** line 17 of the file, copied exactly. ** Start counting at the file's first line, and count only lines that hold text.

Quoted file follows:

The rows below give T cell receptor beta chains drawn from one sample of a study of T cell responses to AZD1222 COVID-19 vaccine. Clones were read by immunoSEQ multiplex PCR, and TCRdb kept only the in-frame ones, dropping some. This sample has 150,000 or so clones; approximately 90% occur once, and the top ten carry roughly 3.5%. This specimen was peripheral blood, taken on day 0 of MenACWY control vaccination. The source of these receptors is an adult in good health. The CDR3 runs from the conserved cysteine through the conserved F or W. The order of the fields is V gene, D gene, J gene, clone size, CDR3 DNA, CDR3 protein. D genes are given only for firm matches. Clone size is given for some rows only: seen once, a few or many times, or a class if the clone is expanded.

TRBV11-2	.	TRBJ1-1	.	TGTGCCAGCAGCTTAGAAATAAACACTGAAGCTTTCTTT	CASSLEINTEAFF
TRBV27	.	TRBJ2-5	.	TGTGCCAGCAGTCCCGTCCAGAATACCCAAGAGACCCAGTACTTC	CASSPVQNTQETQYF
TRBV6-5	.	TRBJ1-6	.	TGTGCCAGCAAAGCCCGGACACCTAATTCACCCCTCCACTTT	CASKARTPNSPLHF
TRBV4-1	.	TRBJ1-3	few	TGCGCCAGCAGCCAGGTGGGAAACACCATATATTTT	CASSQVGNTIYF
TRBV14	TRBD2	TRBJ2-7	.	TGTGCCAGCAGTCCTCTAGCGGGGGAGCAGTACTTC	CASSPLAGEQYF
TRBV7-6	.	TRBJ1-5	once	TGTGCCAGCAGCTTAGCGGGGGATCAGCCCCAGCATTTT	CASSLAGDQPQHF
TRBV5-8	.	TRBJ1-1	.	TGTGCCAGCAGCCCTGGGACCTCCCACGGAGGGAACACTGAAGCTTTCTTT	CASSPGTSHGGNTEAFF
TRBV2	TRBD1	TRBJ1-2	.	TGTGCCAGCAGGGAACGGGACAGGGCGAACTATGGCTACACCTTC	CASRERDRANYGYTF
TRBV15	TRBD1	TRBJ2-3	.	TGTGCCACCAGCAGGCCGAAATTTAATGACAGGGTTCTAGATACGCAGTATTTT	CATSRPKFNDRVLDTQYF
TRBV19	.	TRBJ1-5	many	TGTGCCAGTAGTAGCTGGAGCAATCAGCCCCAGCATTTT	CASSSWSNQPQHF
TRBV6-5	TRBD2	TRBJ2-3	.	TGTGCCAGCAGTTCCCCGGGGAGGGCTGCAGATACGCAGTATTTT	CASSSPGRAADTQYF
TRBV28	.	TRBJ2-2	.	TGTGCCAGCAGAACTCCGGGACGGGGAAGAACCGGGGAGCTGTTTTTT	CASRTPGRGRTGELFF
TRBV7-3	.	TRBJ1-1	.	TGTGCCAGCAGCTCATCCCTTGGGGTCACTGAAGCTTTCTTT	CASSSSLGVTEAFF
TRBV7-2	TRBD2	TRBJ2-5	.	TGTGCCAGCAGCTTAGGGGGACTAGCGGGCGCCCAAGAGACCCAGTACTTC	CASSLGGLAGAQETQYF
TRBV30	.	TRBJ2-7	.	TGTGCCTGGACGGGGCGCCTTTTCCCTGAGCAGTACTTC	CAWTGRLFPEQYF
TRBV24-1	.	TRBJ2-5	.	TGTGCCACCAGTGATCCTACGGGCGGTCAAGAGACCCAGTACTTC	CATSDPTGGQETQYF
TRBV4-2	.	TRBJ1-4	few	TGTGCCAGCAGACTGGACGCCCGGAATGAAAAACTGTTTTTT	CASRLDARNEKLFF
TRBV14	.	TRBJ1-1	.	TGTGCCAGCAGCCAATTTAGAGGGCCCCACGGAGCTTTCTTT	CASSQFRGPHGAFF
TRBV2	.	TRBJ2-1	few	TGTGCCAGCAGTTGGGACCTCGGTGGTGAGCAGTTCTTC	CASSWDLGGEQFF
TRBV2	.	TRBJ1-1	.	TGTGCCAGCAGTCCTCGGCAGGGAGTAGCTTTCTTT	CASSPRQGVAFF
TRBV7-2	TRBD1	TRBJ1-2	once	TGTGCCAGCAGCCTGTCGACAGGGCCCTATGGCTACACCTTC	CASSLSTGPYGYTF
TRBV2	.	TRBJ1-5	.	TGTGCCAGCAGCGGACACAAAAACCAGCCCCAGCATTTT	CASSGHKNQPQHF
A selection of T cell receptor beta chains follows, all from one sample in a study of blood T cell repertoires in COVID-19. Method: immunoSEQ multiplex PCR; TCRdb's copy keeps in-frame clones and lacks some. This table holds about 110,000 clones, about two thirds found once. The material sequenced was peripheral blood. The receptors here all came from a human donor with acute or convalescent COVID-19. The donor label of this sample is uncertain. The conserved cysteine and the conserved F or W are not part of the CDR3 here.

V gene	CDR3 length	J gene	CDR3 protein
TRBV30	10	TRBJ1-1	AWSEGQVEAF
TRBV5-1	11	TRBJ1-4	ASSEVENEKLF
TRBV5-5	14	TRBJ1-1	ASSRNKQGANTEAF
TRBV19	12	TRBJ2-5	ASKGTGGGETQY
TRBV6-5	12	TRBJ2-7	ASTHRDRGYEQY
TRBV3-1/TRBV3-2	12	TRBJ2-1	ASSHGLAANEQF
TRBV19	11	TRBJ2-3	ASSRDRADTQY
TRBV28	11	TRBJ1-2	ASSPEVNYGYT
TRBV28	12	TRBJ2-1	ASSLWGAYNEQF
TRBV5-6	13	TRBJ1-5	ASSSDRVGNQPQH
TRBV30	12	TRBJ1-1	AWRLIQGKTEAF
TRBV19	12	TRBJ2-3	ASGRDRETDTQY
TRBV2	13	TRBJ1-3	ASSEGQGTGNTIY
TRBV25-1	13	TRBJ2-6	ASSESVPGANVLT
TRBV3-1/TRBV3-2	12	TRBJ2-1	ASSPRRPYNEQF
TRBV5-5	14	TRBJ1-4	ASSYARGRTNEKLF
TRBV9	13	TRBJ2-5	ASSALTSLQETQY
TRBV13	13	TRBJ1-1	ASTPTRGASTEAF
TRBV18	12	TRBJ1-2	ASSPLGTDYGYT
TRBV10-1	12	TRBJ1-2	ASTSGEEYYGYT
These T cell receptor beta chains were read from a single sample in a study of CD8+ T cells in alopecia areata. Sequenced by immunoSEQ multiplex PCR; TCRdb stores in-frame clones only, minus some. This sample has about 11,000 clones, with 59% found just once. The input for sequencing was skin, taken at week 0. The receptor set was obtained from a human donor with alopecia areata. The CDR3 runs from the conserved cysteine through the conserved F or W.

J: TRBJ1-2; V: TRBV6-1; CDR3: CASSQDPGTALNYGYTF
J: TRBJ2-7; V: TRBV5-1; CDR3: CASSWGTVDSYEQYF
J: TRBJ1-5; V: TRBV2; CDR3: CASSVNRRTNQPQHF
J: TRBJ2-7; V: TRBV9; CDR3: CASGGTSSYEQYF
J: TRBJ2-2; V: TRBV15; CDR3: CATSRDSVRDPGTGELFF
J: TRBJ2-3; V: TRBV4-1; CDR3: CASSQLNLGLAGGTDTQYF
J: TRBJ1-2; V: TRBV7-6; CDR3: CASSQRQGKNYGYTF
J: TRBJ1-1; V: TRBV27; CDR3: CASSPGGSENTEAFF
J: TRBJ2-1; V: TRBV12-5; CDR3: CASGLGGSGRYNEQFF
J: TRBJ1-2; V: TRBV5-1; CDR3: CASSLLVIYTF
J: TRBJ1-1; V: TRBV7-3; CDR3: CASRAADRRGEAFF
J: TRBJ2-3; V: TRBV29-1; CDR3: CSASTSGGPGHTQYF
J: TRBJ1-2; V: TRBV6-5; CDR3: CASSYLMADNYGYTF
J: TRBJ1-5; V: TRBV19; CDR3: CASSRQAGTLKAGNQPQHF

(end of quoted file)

TRBV24-1	.	TRBJ2-5	.	TGTGCCACCAGTGATCCTACGGGCGGTCAAGAGACCCAGTACTTC	CATSDPTGGQETQYF